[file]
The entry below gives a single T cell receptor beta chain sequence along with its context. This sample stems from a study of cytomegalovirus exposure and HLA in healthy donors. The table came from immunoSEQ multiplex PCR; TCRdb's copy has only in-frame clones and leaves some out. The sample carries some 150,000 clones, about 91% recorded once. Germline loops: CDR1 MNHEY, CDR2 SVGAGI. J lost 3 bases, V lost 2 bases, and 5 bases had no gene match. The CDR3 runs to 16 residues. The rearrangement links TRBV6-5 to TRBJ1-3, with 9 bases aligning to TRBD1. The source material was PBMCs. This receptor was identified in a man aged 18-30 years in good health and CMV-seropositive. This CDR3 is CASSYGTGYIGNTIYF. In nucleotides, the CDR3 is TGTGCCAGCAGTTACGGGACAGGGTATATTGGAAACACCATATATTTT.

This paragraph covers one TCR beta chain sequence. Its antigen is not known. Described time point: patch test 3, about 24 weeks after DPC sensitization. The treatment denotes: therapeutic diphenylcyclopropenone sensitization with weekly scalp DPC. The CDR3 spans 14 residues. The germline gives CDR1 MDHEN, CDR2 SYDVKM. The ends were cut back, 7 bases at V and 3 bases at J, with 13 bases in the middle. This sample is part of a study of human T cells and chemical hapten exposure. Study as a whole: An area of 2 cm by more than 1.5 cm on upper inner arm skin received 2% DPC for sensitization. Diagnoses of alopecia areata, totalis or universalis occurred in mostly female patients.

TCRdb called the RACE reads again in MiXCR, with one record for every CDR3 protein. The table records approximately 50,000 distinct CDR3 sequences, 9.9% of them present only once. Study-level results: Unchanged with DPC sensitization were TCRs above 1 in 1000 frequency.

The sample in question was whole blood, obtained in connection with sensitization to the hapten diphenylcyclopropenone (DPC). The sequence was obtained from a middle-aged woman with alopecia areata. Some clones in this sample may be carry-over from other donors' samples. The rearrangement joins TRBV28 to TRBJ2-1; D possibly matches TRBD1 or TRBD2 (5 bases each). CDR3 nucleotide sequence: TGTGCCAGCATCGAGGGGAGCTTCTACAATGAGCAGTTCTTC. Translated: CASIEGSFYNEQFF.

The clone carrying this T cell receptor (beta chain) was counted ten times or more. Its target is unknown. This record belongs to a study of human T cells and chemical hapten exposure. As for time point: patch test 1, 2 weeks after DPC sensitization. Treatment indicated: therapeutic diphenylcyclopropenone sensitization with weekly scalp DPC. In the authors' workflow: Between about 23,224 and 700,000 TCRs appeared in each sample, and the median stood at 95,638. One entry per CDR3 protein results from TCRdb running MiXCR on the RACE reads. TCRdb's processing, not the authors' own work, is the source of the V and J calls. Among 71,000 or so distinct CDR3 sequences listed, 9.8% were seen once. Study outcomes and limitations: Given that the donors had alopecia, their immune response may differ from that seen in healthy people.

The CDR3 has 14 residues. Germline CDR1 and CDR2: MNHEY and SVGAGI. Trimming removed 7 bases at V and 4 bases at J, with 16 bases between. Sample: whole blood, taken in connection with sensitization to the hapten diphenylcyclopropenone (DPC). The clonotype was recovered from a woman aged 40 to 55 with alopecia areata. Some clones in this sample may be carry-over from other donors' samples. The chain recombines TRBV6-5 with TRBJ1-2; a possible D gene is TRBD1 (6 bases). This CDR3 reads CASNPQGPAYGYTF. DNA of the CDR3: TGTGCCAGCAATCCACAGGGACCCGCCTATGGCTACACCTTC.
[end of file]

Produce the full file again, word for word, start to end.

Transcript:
The entry below gives a single T cell receptor beta chain sequence along with its context. This sample stems from a study of cytomegalovirus exposure and HLA in healthy donors. The table came from immunoSEQ multiplex PCR; TCRdb's copy has only in-frame clones and leaves some out. The sample carries some 150,000 clones, about 91% recorded once. Germline loops: CDR1 MNHEY, CDR2 SVGAGI. J lost 3 bases, V lost 2 bases, and 5 bases had no gene match. The CDR3 runs to 16 residues. The rearrangement links TRBV6-5 to TRBJ1-3, with 9 bases aligning to TRBD1. The source material was PBMCs. This receptor was identified in a man aged 18-30 years in good health and CMV-seropositive. This CDR3 is CASSYGTGYIGNTIYF. In nucleotides, the CDR3 is TGTGCCAGCAGTTACGGGACAGGGTATATTGGAAACACCATATATTTT.

This paragraph covers one TCR beta chain sequence. Its antigen is not known. Described time point: patch test 3, about 24 weeks after DPC sensitization. The treatment denotes: therapeutic diphenylcyclopropenone sensitization with weekly scalp DPC. The CDR3 spans 14 residues. The germline gives CDR1 MDHEN, CDR2 SYDVKM. The ends were cut back, 7 bases at V and 3 bases at J, with 13 bases in the middle. This sample is part of a study of human T cells and chemical hapten exposure. Study as a whole: An area of 2 cm by more than 1.5 cm on upper inner arm skin received 2% DPC for sensitization. Diagnoses of alopecia areata, totalis or universalis occurred in mostly female patients.

TCRdb called the RACE reads again in MiXCR, with one record for every CDR3 protein. The table records approximately 50,000 distinct CDR3 sequences, 9.9% of them present only once. Study-level results: Unchanged with DPC sensitization were TCRs above 1 in 1000 frequency.

The sample in question was whole blood, obtained in connection with sensitization to the hapten diphenylcyclopropenone (DPC). The sequence was obtained from a middle-aged woman with alopecia areata. Some clones in this sample may be carry-over from other donors' samples. The rearrangement joins TRBV28 to TRBJ2-1; D possibly matches TRBD1 or TRBD2 (5 bases each). CDR3 nucleotide sequence: TGTGCCAGCATCGAGGGGAGCTTCTACAATGAGCAGTTCTTC. Translated: CASIEGSFYNEQFF.

The clone carrying this T cell receptor (beta chain) was counted ten times or more. Its target is unknown. This record belongs to a study of human T cells and chemical hapten exposure. As for time point: patch test 1, 2 weeks after DPC sensitization. Treatment indicated: therapeutic diphenylcyclopropenone sensitization with weekly scalp DPC. In the authors' workflow: Between about 23,224 and 700,000 TCRs appeared in each sample, and the median stood at 95,638. One entry per CDR3 protein results from TCRdb running MiXCR on the RACE reads. TCRdb's processing, not the authors' own work, is the source of the V and J calls. Among 71,000 or so distinct CDR3 sequences listed, 9.8% were seen once. Study outcomes and limitations: Given that the donors had alopecia, their immune response may differ from that seen in healthy people.

The CDR3 has 14 residues. Germline CDR1 and CDR2: MNHEY and SVGAGI. Trimming removed 7 bases at V and 4 bases at J, with 16 bases between. Sample: whole blood, taken in connection with sensitization to the hapten diphenylcyclopropenone (DPC). The clonotype was recovered from a woman aged 40 to 55 with alopecia areata. Some clones in this sample may be carry-over from other donors' samples. The chain recombines TRBV6-5 with TRBJ1-2; a possible D gene is TRBD1 (6 bases). This CDR3 reads CASNPQGPAYGYTF. DNA of the CDR3: TGTGCCAGCAATCCACAGGGACCCGCCTATGGCTACACCTTC.